Person: Scott (3), Robert Forsyth
Forsyth wrote important works on analysis which were responsible for introducing continental methods into the subject in Britain.
Mathematical Profile (Excerpt):
 Forsyth entered Trinity College, University of Cambridge in 1877 and there he studied under Cayley, graduating in 1881.
 This type of fellowship was competitive and candidates had to submit a thesis; Forsyth's thesis proved deep results on double theta functions.
 Although Forsyth was back in Liverpool, the city which had become his home, he did not remain there for very long, accepting a lectureship at Cambridge in 1884.
 This is not surprising since the whole thrust of the book was to bring the great advances of Continental mathematics to Cambridge which Forsyth rightly saw as living in the past.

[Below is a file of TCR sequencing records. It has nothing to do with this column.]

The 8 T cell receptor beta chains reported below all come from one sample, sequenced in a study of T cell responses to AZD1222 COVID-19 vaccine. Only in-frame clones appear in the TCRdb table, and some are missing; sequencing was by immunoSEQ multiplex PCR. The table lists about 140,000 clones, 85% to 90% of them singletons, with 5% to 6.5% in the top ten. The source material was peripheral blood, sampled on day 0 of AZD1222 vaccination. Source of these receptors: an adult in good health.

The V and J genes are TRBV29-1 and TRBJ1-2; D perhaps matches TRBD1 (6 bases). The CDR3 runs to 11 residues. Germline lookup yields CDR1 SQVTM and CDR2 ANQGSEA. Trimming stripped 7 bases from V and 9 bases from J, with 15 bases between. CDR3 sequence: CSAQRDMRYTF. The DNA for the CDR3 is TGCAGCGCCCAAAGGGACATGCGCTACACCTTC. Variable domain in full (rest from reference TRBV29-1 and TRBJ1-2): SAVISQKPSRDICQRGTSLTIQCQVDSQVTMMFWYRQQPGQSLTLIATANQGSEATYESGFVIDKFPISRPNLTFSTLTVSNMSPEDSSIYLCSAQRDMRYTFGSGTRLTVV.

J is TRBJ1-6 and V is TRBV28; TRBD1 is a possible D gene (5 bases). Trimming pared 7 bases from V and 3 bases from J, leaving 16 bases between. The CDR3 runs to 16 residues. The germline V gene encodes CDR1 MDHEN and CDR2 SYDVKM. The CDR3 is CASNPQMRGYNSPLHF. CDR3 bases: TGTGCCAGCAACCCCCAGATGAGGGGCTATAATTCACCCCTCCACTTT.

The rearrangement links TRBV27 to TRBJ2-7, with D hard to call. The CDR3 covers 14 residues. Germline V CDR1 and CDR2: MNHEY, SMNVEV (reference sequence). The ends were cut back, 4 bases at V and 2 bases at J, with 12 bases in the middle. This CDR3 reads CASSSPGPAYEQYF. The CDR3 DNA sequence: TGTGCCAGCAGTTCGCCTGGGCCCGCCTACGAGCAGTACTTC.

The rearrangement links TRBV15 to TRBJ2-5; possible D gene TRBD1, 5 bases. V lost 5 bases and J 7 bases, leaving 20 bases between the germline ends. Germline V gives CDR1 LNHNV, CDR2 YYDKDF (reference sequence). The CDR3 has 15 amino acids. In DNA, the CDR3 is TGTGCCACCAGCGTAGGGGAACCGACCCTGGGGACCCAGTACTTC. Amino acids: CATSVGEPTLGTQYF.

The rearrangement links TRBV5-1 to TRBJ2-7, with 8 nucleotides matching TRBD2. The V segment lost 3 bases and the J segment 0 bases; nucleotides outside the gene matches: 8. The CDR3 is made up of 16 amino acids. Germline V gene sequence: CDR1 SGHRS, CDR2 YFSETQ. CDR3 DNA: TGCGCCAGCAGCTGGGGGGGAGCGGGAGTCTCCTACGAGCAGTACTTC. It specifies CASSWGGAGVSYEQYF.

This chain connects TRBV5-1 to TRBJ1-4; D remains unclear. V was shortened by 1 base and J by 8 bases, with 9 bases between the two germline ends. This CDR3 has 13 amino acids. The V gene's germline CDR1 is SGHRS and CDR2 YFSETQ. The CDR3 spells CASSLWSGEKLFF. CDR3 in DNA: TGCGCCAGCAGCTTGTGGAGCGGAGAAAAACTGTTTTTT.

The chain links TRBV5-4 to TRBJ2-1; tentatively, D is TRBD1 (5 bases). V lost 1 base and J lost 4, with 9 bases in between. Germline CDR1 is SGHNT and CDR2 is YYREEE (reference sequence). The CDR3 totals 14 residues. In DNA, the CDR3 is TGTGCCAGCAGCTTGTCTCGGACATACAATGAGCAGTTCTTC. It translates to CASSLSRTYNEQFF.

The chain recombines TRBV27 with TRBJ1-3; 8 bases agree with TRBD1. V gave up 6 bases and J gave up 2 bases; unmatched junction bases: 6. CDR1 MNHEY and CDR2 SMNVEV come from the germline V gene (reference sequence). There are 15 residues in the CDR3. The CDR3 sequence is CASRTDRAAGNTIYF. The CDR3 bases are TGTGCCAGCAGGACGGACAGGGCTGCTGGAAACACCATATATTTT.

On Cayley's death Forsyth was appointed to his chair in 1895 becoming the Sadleirian professor of Pure Mathematics.
 One would have to say that Forsyth was unlucky, for although he saw the importance of Continental mathematics, at the same time his greatest strengths lay in his ability to handle complex formulae.
 Famous texts which Forsyth published before his 1893 work Theory of Functions of a complex variable , are A treatise on differential equations (1885), and Theory of differential equations published in six volumes between 1890 and 1906.
 Not everyone had such a high opinion of Forsyth, however.
Born 18 June 1858, Glasgow, Scotland. Died 2 June 1942, London, England.
View full biography at MacTutor
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References
Adapted from other CC BYSA 4.0 Sources:
 Oâ€™Connor, John J; Robertson, Edmund F: MacTutor History of Mathematics Archive